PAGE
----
Stabilisation of interest rates offers glimmer of hope to struggling sector
Housing demand remains weak and is likely to remain so, according to a report from the Royal Institution of Chartered Surveyors.
According to RICS’ monthly UK Residential Market Survey, more surveyors reported a fall than a rise in new buyer enquiries in September, with a net reading of -39%, while agreed sales stood at -37%.
While weak, these latest readings were marginally less negative than in August’s survey.
RICS senior economist Tarrant Parsons said: “With mortgage affordability still incredibly stretched, it is unsurprising that buyer activity across the housing market remained subdued in September.
“Although the decision to pause monetary policy tightening a few weeks ago provided a glimmer of relief for the market, interest rates are likely now set to remain on hold for a prolonged period.
“As such, it appears there is little prospect of trends deviating much from the recent picture in the immediate future.
“That said, the outlook a little further ahead has improved slightly, with twelve-month sales expectations moving out of negative territory for the first time in several reports.”
Respondents continue to predict a decline in sales volume, although the latest net balance moved to -24% from a more positive reading of -36% for the prior month.
Annual sales expectations turned positive, however, with a net balance of +3%, with respondents noting the interest rate rise freeze as having contributed to the more positive picture.
House prices remained on a downward trajectory at the national level, with September’s figure (-69%) barely changed from the month prior – near term expectations point to a continuation of this trend.
The survey comes after the launch of RICS’ manifesto for the built environment, which it was promoting at the UK political party conferences. The document calls for the next government to hit housing targets by setting a housing strategy to increase the supply of rented homes.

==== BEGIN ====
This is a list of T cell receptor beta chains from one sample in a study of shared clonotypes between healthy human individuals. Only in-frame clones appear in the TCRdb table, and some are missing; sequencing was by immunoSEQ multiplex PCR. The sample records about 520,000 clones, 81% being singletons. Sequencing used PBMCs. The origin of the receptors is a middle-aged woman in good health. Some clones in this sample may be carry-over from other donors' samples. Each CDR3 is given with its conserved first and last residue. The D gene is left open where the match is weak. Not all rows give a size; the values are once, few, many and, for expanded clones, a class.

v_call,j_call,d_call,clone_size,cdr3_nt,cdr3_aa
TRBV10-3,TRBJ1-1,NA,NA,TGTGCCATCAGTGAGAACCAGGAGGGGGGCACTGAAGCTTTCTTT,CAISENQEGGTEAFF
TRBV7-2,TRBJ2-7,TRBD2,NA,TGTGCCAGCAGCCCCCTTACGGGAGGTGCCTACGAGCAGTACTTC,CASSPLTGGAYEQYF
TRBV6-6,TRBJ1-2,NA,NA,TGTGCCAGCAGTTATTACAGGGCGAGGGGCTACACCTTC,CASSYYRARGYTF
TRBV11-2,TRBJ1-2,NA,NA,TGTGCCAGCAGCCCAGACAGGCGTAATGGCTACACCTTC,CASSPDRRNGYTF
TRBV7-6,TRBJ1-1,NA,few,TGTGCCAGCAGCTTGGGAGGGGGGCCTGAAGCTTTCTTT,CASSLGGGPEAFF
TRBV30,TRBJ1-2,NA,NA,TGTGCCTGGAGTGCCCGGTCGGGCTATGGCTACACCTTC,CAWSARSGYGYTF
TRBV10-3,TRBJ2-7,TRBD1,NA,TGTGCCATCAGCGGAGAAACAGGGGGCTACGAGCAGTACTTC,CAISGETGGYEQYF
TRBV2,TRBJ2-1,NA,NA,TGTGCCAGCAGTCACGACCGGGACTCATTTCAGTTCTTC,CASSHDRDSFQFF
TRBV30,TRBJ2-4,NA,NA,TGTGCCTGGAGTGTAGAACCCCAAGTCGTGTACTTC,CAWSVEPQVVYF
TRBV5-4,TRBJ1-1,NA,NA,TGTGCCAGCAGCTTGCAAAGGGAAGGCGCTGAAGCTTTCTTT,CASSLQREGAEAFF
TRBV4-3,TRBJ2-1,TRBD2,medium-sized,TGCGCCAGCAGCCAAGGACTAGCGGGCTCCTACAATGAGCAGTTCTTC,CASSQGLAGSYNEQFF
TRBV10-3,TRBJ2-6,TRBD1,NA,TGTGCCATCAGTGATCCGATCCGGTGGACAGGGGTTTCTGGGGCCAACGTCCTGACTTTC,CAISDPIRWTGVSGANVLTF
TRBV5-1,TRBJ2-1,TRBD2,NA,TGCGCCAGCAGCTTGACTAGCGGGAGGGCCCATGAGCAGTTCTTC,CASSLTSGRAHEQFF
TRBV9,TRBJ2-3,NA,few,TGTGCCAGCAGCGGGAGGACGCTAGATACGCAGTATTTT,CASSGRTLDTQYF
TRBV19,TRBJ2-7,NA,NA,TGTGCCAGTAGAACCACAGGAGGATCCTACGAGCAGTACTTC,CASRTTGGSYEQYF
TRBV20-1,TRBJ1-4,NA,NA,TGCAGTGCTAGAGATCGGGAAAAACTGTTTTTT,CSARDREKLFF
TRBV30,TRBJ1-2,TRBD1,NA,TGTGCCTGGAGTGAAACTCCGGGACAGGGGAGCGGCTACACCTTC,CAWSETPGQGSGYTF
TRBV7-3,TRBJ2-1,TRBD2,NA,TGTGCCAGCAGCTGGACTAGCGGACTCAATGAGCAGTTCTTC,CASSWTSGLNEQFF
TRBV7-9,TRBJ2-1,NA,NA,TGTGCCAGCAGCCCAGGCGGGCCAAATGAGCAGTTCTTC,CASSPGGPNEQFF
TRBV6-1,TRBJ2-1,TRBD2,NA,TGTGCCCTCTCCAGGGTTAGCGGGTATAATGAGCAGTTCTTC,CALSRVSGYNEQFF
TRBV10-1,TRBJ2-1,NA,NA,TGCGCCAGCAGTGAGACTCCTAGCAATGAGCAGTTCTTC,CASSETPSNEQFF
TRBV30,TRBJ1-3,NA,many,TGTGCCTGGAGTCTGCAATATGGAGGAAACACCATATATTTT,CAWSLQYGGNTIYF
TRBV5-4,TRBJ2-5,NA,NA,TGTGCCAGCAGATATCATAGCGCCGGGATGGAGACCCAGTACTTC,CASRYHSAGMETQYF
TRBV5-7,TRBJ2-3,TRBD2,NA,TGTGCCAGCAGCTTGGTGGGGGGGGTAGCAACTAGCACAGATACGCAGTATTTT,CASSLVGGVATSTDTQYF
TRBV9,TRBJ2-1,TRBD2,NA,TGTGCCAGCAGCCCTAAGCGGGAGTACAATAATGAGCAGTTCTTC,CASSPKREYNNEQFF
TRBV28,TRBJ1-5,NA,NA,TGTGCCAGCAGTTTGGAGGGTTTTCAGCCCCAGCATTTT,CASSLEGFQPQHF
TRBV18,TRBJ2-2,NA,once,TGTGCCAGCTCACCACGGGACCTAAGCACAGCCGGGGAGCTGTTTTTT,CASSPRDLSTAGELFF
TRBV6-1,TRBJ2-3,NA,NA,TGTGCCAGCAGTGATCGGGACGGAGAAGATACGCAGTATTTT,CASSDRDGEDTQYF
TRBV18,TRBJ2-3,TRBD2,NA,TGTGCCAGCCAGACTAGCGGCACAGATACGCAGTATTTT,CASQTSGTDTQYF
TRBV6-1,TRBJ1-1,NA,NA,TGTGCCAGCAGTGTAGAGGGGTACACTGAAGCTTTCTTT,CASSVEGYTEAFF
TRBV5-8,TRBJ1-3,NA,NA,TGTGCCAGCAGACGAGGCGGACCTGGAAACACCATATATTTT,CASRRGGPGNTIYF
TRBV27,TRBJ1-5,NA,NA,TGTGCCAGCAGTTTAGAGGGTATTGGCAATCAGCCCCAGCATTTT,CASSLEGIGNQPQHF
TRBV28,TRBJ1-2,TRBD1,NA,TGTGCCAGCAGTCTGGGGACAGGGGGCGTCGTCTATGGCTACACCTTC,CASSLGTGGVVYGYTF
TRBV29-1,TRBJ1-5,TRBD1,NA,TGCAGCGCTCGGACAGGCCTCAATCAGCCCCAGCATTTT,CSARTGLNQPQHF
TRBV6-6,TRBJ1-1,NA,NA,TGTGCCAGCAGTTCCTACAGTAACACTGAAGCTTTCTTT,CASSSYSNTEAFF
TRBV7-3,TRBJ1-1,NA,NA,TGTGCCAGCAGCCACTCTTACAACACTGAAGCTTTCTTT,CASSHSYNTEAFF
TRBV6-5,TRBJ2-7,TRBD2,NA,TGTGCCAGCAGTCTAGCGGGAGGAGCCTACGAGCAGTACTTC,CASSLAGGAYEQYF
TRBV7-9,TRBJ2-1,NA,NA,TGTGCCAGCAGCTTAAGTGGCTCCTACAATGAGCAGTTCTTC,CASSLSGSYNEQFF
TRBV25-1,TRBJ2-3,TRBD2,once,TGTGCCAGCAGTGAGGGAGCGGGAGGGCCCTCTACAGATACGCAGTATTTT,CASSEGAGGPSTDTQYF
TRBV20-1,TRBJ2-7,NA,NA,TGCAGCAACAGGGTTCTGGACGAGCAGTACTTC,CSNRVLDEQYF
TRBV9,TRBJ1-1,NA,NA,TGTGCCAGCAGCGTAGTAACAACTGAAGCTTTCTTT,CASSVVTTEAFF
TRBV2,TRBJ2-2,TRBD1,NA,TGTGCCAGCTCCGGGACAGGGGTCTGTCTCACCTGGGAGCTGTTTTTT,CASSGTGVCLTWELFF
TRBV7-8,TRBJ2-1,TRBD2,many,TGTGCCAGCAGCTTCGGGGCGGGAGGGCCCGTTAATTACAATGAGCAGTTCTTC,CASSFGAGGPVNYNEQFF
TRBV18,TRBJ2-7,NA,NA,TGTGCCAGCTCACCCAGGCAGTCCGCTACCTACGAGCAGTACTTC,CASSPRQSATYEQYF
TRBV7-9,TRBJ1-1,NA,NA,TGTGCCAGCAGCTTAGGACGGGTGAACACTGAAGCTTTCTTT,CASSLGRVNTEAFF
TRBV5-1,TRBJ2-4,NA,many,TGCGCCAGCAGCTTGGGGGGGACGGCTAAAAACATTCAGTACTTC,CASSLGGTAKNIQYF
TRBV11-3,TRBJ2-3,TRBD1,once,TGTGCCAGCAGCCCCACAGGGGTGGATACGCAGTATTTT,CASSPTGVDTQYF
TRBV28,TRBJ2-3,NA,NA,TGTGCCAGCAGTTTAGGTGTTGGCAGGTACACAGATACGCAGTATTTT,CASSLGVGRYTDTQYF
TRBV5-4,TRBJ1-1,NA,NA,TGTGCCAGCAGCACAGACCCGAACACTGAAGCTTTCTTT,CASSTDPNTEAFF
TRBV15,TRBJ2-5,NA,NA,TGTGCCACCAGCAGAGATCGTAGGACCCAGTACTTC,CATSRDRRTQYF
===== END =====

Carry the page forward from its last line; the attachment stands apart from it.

Consultant Currie & Brown published its own market report this week, which focused on the construction sector’s ability to achieve net zero.
The firm said the sector was being hindered in meeting targets by a lack of clarity around sustainability standards, noting the more than a dozen national definitions of zero carbon for buildings.
It proposed that the industry work collaboratively to develop a common approach and also criticised the government’s recent decision to delay climate policies.
“Extending targets can help relieve pressure on the construction industry and property sector,” said Adam Mactavish, global director of sustainability at Currie & Brown.
“However, a question mark hangs over the necessity of these delays, in particular reducing obligations on landlords to improve energy efficiency will mean that occupiers and the nation remain more exposed to future energy price shocks.
“Surely it is right to reduce demand now, rather than subsidise avoidable consumption into the future.”